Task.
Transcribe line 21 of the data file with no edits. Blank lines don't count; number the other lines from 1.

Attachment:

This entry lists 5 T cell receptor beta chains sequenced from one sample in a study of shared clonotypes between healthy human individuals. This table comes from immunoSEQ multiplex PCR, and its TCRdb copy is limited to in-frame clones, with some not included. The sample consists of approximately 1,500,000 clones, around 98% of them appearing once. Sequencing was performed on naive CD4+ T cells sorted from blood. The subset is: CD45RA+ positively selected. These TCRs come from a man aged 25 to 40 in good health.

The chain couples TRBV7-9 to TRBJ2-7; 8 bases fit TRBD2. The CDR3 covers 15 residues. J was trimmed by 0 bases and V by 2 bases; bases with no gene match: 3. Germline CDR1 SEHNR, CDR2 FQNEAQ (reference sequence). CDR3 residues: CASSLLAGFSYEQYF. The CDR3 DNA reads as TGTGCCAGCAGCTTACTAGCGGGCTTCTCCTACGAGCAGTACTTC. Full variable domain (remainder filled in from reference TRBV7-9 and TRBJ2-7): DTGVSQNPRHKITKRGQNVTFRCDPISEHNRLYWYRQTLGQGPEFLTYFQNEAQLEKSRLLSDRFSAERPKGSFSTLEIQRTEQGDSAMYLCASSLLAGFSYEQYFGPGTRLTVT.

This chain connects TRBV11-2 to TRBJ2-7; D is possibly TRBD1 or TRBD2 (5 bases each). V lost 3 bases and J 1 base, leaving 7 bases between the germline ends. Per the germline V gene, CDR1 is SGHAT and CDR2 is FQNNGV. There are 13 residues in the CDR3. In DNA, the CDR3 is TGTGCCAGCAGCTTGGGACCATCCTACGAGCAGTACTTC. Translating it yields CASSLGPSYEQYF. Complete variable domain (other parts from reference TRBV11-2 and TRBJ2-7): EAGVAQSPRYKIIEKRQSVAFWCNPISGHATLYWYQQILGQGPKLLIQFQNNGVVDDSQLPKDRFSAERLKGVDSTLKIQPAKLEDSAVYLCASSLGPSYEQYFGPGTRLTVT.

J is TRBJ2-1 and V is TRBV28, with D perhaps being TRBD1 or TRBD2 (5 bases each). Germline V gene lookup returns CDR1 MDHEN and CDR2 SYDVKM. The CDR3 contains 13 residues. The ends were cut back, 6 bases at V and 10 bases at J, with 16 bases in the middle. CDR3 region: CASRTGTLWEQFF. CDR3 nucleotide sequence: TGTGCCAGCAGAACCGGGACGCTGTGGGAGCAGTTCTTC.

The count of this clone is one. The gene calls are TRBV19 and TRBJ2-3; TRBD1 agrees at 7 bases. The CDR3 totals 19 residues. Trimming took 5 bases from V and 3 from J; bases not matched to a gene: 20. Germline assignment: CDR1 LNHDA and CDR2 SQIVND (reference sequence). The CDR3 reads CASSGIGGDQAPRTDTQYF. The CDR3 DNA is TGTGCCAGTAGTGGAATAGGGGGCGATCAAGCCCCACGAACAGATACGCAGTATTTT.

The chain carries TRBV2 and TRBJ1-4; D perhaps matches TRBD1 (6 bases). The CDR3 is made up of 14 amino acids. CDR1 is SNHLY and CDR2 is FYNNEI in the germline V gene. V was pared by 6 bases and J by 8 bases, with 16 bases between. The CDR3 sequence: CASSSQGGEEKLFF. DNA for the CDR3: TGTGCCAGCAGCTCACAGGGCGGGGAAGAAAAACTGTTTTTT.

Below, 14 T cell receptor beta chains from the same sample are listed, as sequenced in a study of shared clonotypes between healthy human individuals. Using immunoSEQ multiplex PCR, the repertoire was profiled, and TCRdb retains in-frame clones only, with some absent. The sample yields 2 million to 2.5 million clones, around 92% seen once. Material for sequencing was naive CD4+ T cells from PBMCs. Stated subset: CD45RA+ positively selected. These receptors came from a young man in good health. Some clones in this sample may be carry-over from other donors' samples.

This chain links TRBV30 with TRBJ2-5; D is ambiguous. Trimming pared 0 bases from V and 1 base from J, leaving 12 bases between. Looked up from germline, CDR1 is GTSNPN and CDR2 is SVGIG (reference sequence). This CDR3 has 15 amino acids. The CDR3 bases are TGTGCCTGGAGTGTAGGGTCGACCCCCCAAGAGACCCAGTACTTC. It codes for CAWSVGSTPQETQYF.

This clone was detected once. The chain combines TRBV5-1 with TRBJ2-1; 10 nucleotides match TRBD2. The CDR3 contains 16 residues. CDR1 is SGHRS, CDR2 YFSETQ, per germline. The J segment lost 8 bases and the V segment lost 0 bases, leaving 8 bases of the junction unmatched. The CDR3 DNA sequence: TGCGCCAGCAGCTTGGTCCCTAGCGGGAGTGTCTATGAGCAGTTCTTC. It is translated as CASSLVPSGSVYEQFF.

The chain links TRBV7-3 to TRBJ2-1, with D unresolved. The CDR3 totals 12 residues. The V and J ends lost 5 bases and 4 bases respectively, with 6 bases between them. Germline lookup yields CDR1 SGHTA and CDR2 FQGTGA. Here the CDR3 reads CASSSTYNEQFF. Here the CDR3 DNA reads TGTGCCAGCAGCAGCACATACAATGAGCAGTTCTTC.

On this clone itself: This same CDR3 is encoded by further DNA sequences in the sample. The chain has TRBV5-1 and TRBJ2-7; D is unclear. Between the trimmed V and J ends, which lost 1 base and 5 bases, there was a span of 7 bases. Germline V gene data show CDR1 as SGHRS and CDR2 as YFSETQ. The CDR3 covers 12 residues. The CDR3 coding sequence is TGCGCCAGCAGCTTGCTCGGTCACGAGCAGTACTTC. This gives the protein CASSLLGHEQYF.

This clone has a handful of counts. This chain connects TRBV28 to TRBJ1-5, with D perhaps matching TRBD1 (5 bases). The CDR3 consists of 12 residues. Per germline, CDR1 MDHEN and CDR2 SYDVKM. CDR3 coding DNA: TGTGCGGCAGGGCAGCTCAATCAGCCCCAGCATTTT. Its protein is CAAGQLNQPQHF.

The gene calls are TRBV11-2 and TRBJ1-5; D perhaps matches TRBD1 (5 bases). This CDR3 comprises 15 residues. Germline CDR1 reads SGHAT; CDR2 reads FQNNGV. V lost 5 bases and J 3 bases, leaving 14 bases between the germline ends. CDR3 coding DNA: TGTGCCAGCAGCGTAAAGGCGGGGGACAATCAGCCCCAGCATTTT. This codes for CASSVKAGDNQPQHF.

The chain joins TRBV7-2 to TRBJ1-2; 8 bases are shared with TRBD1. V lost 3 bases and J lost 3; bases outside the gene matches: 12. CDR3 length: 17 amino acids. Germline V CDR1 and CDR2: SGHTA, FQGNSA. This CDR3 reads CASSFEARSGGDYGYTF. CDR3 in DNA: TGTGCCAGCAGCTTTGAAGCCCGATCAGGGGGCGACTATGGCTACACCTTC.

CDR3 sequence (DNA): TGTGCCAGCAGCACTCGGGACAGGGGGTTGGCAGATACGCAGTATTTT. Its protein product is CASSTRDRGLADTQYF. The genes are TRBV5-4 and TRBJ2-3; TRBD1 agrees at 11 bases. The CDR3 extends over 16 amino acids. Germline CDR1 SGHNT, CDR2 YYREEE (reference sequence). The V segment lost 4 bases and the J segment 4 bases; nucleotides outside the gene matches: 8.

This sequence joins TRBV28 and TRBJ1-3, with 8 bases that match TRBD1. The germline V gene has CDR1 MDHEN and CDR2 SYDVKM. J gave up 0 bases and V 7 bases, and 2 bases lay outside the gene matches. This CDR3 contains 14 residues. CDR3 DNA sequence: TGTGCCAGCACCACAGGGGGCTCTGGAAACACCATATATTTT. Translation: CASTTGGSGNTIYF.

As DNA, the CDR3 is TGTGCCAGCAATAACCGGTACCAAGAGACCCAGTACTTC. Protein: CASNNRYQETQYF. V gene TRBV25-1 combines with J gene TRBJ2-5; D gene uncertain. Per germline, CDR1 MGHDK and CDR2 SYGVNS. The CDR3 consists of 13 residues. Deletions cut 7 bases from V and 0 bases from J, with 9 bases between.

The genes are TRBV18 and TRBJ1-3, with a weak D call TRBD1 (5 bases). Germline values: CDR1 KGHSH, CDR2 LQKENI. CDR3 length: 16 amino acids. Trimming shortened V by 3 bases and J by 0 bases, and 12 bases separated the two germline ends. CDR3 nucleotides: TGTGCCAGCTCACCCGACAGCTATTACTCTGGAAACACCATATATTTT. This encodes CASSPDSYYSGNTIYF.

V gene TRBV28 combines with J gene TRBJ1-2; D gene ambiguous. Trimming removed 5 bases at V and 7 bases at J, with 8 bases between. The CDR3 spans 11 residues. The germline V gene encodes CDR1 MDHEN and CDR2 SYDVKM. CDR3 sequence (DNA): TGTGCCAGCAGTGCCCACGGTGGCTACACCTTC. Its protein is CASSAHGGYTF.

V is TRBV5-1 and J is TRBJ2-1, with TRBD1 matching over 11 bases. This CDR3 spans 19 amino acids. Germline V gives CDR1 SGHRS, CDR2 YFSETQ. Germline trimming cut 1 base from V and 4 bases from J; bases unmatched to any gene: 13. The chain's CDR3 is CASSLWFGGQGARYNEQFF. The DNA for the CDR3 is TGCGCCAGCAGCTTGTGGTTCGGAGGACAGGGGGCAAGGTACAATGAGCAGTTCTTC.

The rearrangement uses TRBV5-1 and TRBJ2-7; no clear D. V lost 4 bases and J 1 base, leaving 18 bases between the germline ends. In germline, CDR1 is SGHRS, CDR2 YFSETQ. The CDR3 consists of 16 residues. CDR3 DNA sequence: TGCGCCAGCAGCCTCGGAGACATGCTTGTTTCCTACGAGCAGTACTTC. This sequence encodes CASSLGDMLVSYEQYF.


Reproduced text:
The rearrangement uses TRBV5-1 and TRBJ2-7; no clear D. V lost 4 bases and J 1 base, leaving 18 bases between the germline ends. In germline, CDR1 is SGHRS, CDR2 YFSETQ. The CDR3 consists of 16 residues. CDR3 DNA sequence: TGCGCCAGCAGCCTCGGAGACATGCTTGTTTCCTACGAGCAGTACTTC. This sequence encodes CASSLGDMLVSYEQYF.